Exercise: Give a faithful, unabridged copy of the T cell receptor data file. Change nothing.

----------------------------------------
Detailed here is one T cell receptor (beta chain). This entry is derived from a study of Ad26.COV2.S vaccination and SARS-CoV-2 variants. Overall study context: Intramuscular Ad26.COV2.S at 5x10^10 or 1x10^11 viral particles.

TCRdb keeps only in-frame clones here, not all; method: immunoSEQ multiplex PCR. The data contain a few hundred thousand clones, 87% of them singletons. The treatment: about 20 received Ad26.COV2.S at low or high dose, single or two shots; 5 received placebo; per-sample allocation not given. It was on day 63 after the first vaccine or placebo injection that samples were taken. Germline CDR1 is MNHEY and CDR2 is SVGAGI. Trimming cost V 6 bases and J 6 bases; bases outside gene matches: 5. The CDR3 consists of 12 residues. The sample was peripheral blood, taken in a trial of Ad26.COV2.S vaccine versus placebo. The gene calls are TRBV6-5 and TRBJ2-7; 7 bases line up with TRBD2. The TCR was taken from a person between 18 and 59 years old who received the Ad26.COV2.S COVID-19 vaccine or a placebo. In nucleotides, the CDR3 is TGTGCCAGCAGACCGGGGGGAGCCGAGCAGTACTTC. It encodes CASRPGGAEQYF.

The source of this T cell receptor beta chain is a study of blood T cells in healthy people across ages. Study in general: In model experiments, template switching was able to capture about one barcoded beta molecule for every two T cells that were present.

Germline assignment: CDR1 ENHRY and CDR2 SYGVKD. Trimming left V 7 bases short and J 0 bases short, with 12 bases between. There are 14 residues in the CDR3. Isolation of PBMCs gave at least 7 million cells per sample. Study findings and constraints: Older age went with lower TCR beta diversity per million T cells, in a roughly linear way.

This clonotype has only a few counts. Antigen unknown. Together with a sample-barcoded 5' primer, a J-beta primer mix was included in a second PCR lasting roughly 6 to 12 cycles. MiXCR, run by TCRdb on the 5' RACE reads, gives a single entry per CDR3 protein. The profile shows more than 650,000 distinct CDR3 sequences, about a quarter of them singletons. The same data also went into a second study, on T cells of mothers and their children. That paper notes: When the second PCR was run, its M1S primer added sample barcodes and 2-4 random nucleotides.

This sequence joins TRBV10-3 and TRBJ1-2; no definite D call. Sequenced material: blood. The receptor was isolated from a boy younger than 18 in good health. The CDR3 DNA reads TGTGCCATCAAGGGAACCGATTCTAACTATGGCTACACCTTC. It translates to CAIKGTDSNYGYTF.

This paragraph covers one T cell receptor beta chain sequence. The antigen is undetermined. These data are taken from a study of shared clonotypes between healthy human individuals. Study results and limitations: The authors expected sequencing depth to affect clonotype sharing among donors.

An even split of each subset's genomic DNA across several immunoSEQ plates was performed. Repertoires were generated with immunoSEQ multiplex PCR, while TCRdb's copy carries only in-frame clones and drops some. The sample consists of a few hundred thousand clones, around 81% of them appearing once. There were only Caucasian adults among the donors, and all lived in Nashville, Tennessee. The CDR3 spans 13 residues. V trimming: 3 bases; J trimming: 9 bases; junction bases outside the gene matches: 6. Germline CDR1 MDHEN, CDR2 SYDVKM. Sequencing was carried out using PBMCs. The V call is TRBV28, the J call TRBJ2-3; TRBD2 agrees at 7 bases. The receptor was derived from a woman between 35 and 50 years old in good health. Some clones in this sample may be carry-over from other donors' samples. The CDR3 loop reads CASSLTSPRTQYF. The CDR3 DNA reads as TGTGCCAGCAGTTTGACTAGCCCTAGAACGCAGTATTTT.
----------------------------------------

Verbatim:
Detailed here is one T cell receptor (beta chain). This entry is derived from a study of Ad26.COV2.S vaccination and SARS-CoV-2 variants. Overall study context: Intramuscular Ad26.COV2.S at 5x10^10 or 1x10^11 viral particles.

TCRdb keeps only in-frame clones here, not all; method: immunoSEQ multiplex PCR. The data contain a few hundred thousand clones, 87% of them singletons. The treatment: about 20 received Ad26.COV2.S at low or high dose, single or two shots; 5 received placebo; per-sample allocation not given. It was on day 63 after the first vaccine or placebo injection that samples were taken. Germline CDR1 is MNHEY and CDR2 is SVGAGI. Trimming cost V 6 bases and J 6 bases; bases outside gene matches: 5. The CDR3 consists of 12 residues. The sample was peripheral blood, taken in a trial of Ad26.COV2.S vaccine versus placebo. The gene calls are TRBV6-5 and TRBJ2-7; 7 bases line up with TRBD2. The TCR was taken from a person between 18 and 59 years old who received the Ad26.COV2.S COVID-19 vaccine or a placebo. In nucleotides, the CDR3 is TGTGCCAGCAGACCGGGGGGAGCCGAGCAGTACTTC. It encodes CASRPGGAEQYF.

The source of this T cell receptor beta chain is a study of blood T cells in healthy people across ages. Study in general: In model experiments, template switching was able to capture about one barcoded beta molecule for every two T cells that were present.

Germline assignment: CDR1 ENHRY and CDR2 SYGVKD. Trimming left V 7 bases short and J 0 bases short, with 12 bases between. There are 14 residues in the CDR3. Isolation of PBMCs gave at least 7 million cells per sample. Study findings and constraints: Older age went with lower TCR beta diversity per million T cells, in a roughly linear way.

This clonotype has only a few counts. Antigen unknown. Together with a sample-barcoded 5' primer, a J-beta primer mix was included in a second PCR lasting roughly 6 to 12 cycles. MiXCR, run by TCRdb on the 5' RACE reads, gives a single entry per CDR3 protein. The profile shows more than 650,000 distinct CDR3 sequences, about a quarter of them singletons. The same data also went into a second study, on T cells of mothers and their children. That paper notes: When the second PCR was run, its M1S primer added sample barcodes and 2-4 random nucleotides.

This sequence joins TRBV10-3 and TRBJ1-2; no definite D call. Sequenced material: blood. The receptor was isolated from a boy younger than 18 in good health. The CDR3 DNA reads TGTGCCATCAAGGGAACCGATTCTAACTATGGCTACACCTTC. It translates to CAIKGTDSNYGYTF.

This paragraph covers one T cell receptor beta chain sequence. The antigen is undetermined. These data are taken from a study of shared clonotypes between healthy human individuals. Study results and limitations: The authors expected sequencing depth to affect clonotype sharing among donors.

An even split of each subset's genomic DNA across several immunoSEQ plates was performed. Repertoires were generated with immunoSEQ multiplex PCR, while TCRdb's copy carries only in-frame clones and drops some. The sample consists of a few hundred thousand clones, around 81% of them appearing once. There were only Caucasian adults among the donors, and all lived in Nashville, Tennessee. The CDR3 spans 13 residues. V trimming: 3 bases; J trimming: 9 bases; junction bases outside the gene matches: 6. Germline CDR1 MDHEN, CDR2 SYDVKM. Sequencing was carried out using PBMCs. The V call is TRBV28, the J call TRBJ2-3; TRBD2 agrees at 7 bases. The receptor was derived from a woman between 35 and 50 years old in good health. Some clones in this sample may be carry-over from other donors' samples. The CDR3 loop reads CASSLTSPRTQYF. The CDR3 DNA reads as TGTGCCAGCAGTTTGACTAGCCCTAGAACGCAGTATTTT.